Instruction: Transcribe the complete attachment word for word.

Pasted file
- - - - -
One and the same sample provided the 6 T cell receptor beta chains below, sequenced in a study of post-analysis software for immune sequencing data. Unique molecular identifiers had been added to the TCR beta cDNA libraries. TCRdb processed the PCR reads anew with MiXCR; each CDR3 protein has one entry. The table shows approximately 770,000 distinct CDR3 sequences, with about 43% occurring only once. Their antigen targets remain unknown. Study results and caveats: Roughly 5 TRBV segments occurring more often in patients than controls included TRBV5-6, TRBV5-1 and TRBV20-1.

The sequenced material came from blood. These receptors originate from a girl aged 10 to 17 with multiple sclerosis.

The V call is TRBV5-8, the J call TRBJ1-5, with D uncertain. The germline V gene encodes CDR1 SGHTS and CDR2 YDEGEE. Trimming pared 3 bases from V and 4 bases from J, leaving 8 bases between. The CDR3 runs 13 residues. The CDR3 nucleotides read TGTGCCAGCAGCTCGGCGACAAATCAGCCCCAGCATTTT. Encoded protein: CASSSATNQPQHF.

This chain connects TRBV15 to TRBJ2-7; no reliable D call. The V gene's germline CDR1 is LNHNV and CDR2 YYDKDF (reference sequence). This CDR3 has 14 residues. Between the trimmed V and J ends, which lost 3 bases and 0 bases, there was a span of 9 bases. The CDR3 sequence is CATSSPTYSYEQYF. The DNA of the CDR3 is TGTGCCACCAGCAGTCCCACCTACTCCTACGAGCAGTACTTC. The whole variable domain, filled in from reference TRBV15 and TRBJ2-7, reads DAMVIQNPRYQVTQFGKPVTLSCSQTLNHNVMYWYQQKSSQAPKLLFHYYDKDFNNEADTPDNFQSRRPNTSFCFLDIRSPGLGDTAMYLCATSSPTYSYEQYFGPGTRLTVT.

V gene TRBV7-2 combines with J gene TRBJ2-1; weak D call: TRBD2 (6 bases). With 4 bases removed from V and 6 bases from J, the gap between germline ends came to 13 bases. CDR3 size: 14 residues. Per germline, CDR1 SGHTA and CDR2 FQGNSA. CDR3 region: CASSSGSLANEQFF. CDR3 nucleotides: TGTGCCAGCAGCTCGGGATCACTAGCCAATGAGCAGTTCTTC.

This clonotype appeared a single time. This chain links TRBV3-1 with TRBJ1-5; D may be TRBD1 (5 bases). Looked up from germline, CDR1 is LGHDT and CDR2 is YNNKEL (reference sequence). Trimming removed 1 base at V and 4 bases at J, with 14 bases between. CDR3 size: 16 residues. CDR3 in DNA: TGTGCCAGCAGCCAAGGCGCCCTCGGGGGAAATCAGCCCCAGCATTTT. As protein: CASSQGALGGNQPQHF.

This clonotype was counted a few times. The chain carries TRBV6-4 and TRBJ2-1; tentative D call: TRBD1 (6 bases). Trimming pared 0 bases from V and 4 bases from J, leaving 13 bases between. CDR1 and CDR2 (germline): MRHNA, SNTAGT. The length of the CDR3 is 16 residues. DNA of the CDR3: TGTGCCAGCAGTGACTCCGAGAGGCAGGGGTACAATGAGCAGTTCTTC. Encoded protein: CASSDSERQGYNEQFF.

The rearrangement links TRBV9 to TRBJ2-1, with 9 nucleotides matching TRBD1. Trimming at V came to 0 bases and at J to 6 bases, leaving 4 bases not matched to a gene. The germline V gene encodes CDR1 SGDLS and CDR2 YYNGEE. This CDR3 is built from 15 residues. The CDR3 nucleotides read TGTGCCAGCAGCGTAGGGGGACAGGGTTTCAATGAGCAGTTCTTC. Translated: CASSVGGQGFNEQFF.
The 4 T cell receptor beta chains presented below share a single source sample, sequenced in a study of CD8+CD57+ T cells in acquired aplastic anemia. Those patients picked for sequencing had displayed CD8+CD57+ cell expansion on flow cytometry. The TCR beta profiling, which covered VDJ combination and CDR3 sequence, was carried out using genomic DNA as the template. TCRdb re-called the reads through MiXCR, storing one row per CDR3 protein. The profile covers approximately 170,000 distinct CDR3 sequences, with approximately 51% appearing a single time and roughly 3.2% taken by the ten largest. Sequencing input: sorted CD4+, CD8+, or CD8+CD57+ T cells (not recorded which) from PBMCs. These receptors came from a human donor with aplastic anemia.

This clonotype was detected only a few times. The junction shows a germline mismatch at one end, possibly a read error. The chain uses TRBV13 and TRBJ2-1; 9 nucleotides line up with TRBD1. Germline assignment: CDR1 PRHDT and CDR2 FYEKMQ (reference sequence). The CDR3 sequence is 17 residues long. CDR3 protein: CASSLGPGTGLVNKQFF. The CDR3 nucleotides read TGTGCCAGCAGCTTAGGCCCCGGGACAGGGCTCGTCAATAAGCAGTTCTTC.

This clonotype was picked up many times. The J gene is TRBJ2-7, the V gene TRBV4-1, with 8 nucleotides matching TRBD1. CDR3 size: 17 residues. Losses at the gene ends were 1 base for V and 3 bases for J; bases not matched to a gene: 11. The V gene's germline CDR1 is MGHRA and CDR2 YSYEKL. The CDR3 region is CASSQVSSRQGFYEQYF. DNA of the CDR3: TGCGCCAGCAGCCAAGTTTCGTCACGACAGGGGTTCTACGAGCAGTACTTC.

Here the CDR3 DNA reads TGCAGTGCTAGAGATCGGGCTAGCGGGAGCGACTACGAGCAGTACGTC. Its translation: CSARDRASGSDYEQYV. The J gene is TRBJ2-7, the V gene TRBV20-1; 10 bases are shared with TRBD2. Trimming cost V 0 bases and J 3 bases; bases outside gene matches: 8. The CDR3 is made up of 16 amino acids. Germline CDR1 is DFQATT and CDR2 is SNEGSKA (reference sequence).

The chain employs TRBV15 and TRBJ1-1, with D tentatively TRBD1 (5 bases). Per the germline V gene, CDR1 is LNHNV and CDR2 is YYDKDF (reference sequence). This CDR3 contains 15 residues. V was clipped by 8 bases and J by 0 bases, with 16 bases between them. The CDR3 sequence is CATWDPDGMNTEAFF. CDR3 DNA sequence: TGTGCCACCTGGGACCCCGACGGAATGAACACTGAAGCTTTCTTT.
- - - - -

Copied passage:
One and the same sample provided the 6 T cell receptor beta chains below, sequenced in a study of post-analysis software for immune sequencing data. Unique molecular identifiers had been added to the TCR beta cDNA libraries. TCRdb processed the PCR reads anew with MiXCR; each CDR3 protein has one entry. The table shows approximately 770,000 distinct CDR3 sequences, with about 43% occurring only once. Their antigen targets remain unknown. Study results and caveats: Roughly 5 TRBV segments occurring more often in patients than controls included TRBV5-6, TRBV5-1 and TRBV20-1.

The sequenced material came from blood. These receptors originate from a girl aged 10 to 17 with multiple sclerosis.

The V call is TRBV5-8, the J call TRBJ1-5, with D uncertain. The germline V gene encodes CDR1 SGHTS and CDR2 YDEGEE. Trimming pared 3 bases from V and 4 bases from J, leaving 8 bases between. The CDR3 runs 13 residues. The CDR3 nucleotides read TGTGCCAGCAGCTCGGCGACAAATCAGCCCCAGCATTTT. Encoded protein: CASSSATNQPQHF.

This chain connects TRBV15 to TRBJ2-7; no reliable D call. The V gene's germline CDR1 is LNHNV and CDR2 YYDKDF (reference sequence). This CDR3 has 14 residues. Between the trimmed V and J ends, which lost 3 bases and 0 bases, there was a span of 9 bases. The CDR3 sequence is CATSSPTYSYEQYF. The DNA of the CDR3 is TGTGCCACCAGCAGTCCCACCTACTCCTACGAGCAGTACTTC. The whole variable domain, filled in from reference TRBV15 and TRBJ2-7, reads DAMVIQNPRYQVTQFGKPVTLSCSQTLNHNVMYWYQQKSSQAPKLLFHYYDKDFNNEADTPDNFQSRRPNTSFCFLDIRSPGLGDTAMYLCATSSPTYSYEQYFGPGTRLTVT.

V gene TRBV7-2 combines with J gene TRBJ2-1; weak D call: TRBD2 (6 bases). With 4 bases removed from V and 6 bases from J, the gap between germline ends came to 13 bases. CDR3 size: 14 residues. Per germline, CDR1 SGHTA and CDR2 FQGNSA. CDR3 region: CASSSGSLANEQFF. CDR3 nucleotides: TGTGCCAGCAGCTCGGGATCACTAGCCAATGAGCAGTTCTTC.

This clonotype appeared a single time. This chain links TRBV3-1 with TRBJ1-5; D may be TRBD1 (5 bases). Looked up from germline, CDR1 is LGHDT and CDR2 is YNNKEL (reference sequence). Trimming removed 1 base at V and 4 bases at J, with 14 bases between. CDR3 size: 16 residues. CDR3 in DNA: TGTGCCAGCAGCCAAGGCGCCCTCGGGGGAAATCAGCCCCAGCATTTT. As protein: CASSQGALGGNQPQHF.

This clonotype was counted a few times. The chain carries TRBV6-4 and TRBJ2-1; tentative D call: TRBD1 (6 bases). Trimming pared 0 bases from V and 4 bases from J, leaving 13 bases between. CDR1 and CDR2 (germline): MRHNA, SNTAGT. The length of the CDR3 is 16 residues. DNA of the CDR3: TGTGCCAGCAGTGACTCCGAGAGGCAGGGGTACAATGAGCAGTTCTTC. Encoded protein: CASSDSERQGYNEQFF.

The rearrangement links TRBV9 to TRBJ2-1, with 9 nucleotides matching TRBD1. Trimming at V came to 0 bases and at J to 6 bases, leaving 4 bases not matched to a gene. The germline V gene encodes CDR1 SGDLS and CDR2 YYNGEE. This CDR3 is built from 15 residues. The CDR3 nucleotides read TGTGCCAGCAGCGTAGGGGGACAGGGTTTCAATGAGCAGTTCTTC. Translated: CASSVGGQGFNEQFF.
The 4 T cell receptor beta chains presented below share a single source sample, sequenced in a study of CD8+CD57+ T cells in acquired aplastic anemia. Those patients picked for sequencing had displayed CD8+CD57+ cell expansion on flow cytometry. The TCR beta profiling, which covered VDJ combination and CDR3 sequence, was carried out using genomic DNA as the template. TCRdb re-called the reads through MiXCR, storing one row per CDR3 protein. The profile covers approximately 170,000 distinct CDR3 sequences, with approximately 51% appearing a single time and roughly 3.2% taken by the ten largest. Sequencing input: sorted CD4+, CD8+, or CD8+CD57+ T cells (not recorded which) from PBMCs. These receptors came from a human donor with aplastic anemia.

This clonotype was detected only a few times. The junction shows a germline mismatch at one end, possibly a read error. The chain uses TRBV13 and TRBJ2-1; 9 nucleotides line up with TRBD1. Germline assignment: CDR1 PRHDT and CDR2 FYEKMQ (reference sequence). The CDR3 sequence is 17 residues long. CDR3 protein: CASSLGPGTGLVNKQFF. The CDR3 nucleotides read TGTGCCAGCAGCTTAGGCCCCGGGACAGGGCTCGTCAATAAGCAGTTCTTC.

This clonotype was picked up many times. The J gene is TRBJ2-7, the V gene TRBV4-1, with 8 nucleotides matching TRBD1. CDR3 size: 17 residues. Losses at the gene ends were 1 base for V and 3 bases for J; bases not matched to a gene: 11. The V gene's germline CDR1 is MGHRA and CDR2 YSYEKL. The CDR3 region is CASSQVSSRQGFYEQYF. DNA of the CDR3: TGCGCCAGCAGCCAAGTTTCGTCACGACAGGGGTTCTACGAGCAGTACTTC.

Here the CDR3 DNA reads TGCAGTGCTAGAGATCGGGCTAGCGGGAGCGACTACGAGCAGTACGTC. Its translation: CSARDRASGSDYEQYV. The J gene is TRBJ2-7, the V gene TRBV20-1; 10 bases are shared with TRBD2. Trimming cost V 0 bases and J 3 bases; bases outside gene matches: 8. The CDR3 is made up of 16 amino acids. Germline CDR1 is DFQATT and CDR2 is SNEGSKA (reference sequence).

The chain employs TRBV15 and TRBJ1-1, with D tentatively TRBD1 (5 bases). Per the germline V gene, CDR1 is LNHNV and CDR2 is YYDKDF (reference sequence). This CDR3 contains 15 residues. V was clipped by 8 bases and J by 0 bases, with 16 bases between them. The CDR3 sequence is CATWDPDGMNTEAFF. CDR3 DNA sequence: TGTGCCACCTGGGACCCCGACGGAATGAACACTGAAGCTTTCTTT.